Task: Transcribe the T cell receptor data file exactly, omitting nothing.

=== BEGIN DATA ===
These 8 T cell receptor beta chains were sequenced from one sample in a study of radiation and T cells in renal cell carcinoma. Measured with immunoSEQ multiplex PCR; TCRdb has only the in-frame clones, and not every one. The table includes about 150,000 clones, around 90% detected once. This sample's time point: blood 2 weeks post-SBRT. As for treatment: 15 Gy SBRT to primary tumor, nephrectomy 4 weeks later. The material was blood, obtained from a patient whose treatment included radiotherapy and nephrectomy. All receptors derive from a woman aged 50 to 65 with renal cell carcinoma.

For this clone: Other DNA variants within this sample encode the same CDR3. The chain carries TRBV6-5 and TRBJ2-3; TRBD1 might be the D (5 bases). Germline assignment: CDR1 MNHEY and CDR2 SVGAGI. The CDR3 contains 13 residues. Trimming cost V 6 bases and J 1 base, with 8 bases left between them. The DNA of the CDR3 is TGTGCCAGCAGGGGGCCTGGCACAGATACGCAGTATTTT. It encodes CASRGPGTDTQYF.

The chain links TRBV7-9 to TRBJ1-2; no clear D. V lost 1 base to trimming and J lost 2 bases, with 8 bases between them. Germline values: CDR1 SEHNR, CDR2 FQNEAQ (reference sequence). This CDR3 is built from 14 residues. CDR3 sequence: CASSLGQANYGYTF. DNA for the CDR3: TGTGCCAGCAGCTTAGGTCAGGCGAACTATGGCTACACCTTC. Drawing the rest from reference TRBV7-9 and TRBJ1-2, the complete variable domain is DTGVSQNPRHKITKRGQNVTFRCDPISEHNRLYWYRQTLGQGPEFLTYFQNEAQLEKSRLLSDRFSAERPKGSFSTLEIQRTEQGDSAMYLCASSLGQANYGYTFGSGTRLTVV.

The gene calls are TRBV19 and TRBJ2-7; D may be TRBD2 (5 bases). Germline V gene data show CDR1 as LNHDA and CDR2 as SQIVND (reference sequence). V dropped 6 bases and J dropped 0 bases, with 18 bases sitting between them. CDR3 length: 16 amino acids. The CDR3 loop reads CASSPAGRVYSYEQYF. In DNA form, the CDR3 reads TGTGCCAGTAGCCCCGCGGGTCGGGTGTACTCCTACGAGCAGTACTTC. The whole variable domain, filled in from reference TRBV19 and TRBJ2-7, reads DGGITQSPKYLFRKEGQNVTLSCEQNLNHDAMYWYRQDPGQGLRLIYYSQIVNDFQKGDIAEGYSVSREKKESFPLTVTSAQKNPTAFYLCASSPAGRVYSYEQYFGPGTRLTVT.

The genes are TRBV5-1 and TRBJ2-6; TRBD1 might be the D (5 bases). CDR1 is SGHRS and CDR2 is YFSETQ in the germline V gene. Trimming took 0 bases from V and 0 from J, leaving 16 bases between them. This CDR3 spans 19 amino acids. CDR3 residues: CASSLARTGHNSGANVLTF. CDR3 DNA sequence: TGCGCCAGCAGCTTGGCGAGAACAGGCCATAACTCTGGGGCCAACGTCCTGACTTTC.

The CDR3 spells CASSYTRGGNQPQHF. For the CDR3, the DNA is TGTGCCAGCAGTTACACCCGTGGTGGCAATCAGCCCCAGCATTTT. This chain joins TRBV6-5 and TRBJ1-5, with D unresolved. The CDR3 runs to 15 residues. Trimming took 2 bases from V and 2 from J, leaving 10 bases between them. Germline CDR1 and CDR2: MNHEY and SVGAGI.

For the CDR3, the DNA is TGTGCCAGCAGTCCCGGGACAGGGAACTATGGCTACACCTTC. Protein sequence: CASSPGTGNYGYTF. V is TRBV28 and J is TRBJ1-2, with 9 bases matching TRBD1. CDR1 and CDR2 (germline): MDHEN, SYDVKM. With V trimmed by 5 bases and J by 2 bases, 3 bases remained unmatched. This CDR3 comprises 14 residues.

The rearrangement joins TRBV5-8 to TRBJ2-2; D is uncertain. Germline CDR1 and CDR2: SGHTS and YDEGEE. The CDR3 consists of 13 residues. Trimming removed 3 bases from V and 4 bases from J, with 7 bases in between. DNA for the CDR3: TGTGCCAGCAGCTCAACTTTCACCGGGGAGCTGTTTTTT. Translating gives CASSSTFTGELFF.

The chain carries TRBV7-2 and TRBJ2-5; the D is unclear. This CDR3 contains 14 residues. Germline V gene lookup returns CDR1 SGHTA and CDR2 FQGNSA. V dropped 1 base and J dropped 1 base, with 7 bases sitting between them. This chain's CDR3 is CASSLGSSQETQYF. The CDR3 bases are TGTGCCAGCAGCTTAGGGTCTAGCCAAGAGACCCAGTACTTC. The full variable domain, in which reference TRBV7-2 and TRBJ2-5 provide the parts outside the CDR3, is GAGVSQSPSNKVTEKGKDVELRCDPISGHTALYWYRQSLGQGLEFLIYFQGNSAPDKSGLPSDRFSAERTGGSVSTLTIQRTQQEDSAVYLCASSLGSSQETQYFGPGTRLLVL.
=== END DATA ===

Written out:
These 8 T cell receptor beta chains were sequenced from one sample in a study of radiation and T cells in renal cell carcinoma. Measured with immunoSEQ multiplex PCR; TCRdb has only the in-frame clones, and not every one. The table includes about 150,000 clones, around 90% detected once. This sample's time point: blood 2 weeks post-SBRT. As for treatment: 15 Gy SBRT to primary tumor, nephrectomy 4 weeks later. The material was blood, obtained from a patient whose treatment included radiotherapy and nephrectomy. All receptors derive from a woman aged 50 to 65 with renal cell carcinoma.

For this clone: Other DNA variants within this sample encode the same CDR3. The chain carries TRBV6-5 and TRBJ2-3; TRBD1 might be the D (5 bases). Germline assignment: CDR1 MNHEY and CDR2 SVGAGI. The CDR3 contains 13 residues. Trimming cost V 6 bases and J 1 base, with 8 bases left between them. The DNA of the CDR3 is TGTGCCAGCAGGGGGCCTGGCACAGATACGCAGTATTTT. It encodes CASRGPGTDTQYF.

The chain links TRBV7-9 to TRBJ1-2; no clear D. V lost 1 base to trimming and J lost 2 bases, with 8 bases between them. Germline values: CDR1 SEHNR, CDR2 FQNEAQ (reference sequence). This CDR3 is built from 14 residues. CDR3 sequence: CASSLGQANYGYTF. DNA for the CDR3: TGTGCCAGCAGCTTAGGTCAGGCGAACTATGGCTACACCTTC. Drawing the rest from reference TRBV7-9 and TRBJ1-2, the complete variable domain is DTGVSQNPRHKITKRGQNVTFRCDPISEHNRLYWYRQTLGQGPEFLTYFQNEAQLEKSRLLSDRFSAERPKGSFSTLEIQRTEQGDSAMYLCASSLGQANYGYTFGSGTRLTVV.

The gene calls are TRBV19 and TRBJ2-7; D may be TRBD2 (5 bases). Germline V gene data show CDR1 as LNHDA and CDR2 as SQIVND (reference sequence). V dropped 6 bases and J dropped 0 bases, with 18 bases sitting between them. CDR3 length: 16 amino acids. The CDR3 loop reads CASSPAGRVYSYEQYF. In DNA form, the CDR3 reads TGTGCCAGTAGCCCCGCGGGTCGGGTGTACTCCTACGAGCAGTACTTC. The whole variable domain, filled in from reference TRBV19 and TRBJ2-7, reads DGGITQSPKYLFRKEGQNVTLSCEQNLNHDAMYWYRQDPGQGLRLIYYSQIVNDFQKGDIAEGYSVSREKKESFPLTVTSAQKNPTAFYLCASSPAGRVYSYEQYFGPGTRLTVT.

The genes are TRBV5-1 and TRBJ2-6; TRBD1 might be the D (5 bases). CDR1 is SGHRS and CDR2 is YFSETQ in the germline V gene. Trimming took 0 bases from V and 0 from J, leaving 16 bases between them. This CDR3 spans 19 amino acids. CDR3 residues: CASSLARTGHNSGANVLTF. CDR3 DNA sequence: TGCGCCAGCAGCTTGGCGAGAACAGGCCATAACTCTGGGGCCAACGTCCTGACTTTC.

The CDR3 spells CASSYTRGGNQPQHF. For the CDR3, the DNA is TGTGCCAGCAGTTACACCCGTGGTGGCAATCAGCCCCAGCATTTT. This chain joins TRBV6-5 and TRBJ1-5, with D unresolved. The CDR3 runs to 15 residues. Trimming took 2 bases from V and 2 from J, leaving 10 bases between them. Germline CDR1 and CDR2: MNHEY and SVGAGI.

For the CDR3, the DNA is TGTGCCAGCAGTCCCGGGACAGGGAACTATGGCTACACCTTC. Protein sequence: CASSPGTGNYGYTF. V is TRBV28 and J is TRBJ1-2, with 9 bases matching TRBD1. CDR1 and CDR2 (germline): MDHEN, SYDVKM. With V trimmed by 5 bases and J by 2 bases, 3 bases remained unmatched. This CDR3 comprises 14 residues.

The rearrangement joins TRBV5-8 to TRBJ2-2; D is uncertain. Germline CDR1 and CDR2: SGHTS and YDEGEE. The CDR3 consists of 13 residues. Trimming removed 3 bases from V and 4 bases from J, with 7 bases in between. DNA for the CDR3: TGTGCCAGCAGCTCAACTTTCACCGGGGAGCTGTTTTTT. Translating gives CASSSTFTGELFF.

The chain carries TRBV7-2 and TRBJ2-5; the D is unclear. This CDR3 contains 14 residues. Germline V gene lookup returns CDR1 SGHTA and CDR2 FQGNSA. V dropped 1 base and J dropped 1 base, with 7 bases sitting between them. This chain's CDR3 is CASSLGSSQETQYF. The CDR3 bases are TGTGCCAGCAGCTTAGGGTCTAGCCAAGAGACCCAGTACTTC. The full variable domain, in which reference TRBV7-2 and TRBJ2-5 provide the parts outside the CDR3, is GAGVSQSPSNKVTEKGKDVELRCDPISGHTALYWYRQSLGQGLEFLIYFQGNSAPDKSGLPSDRFSAERTGGSVSTLTIQRTQQEDSAVYLCASSLGSSQETQYFGPGTRLLVL.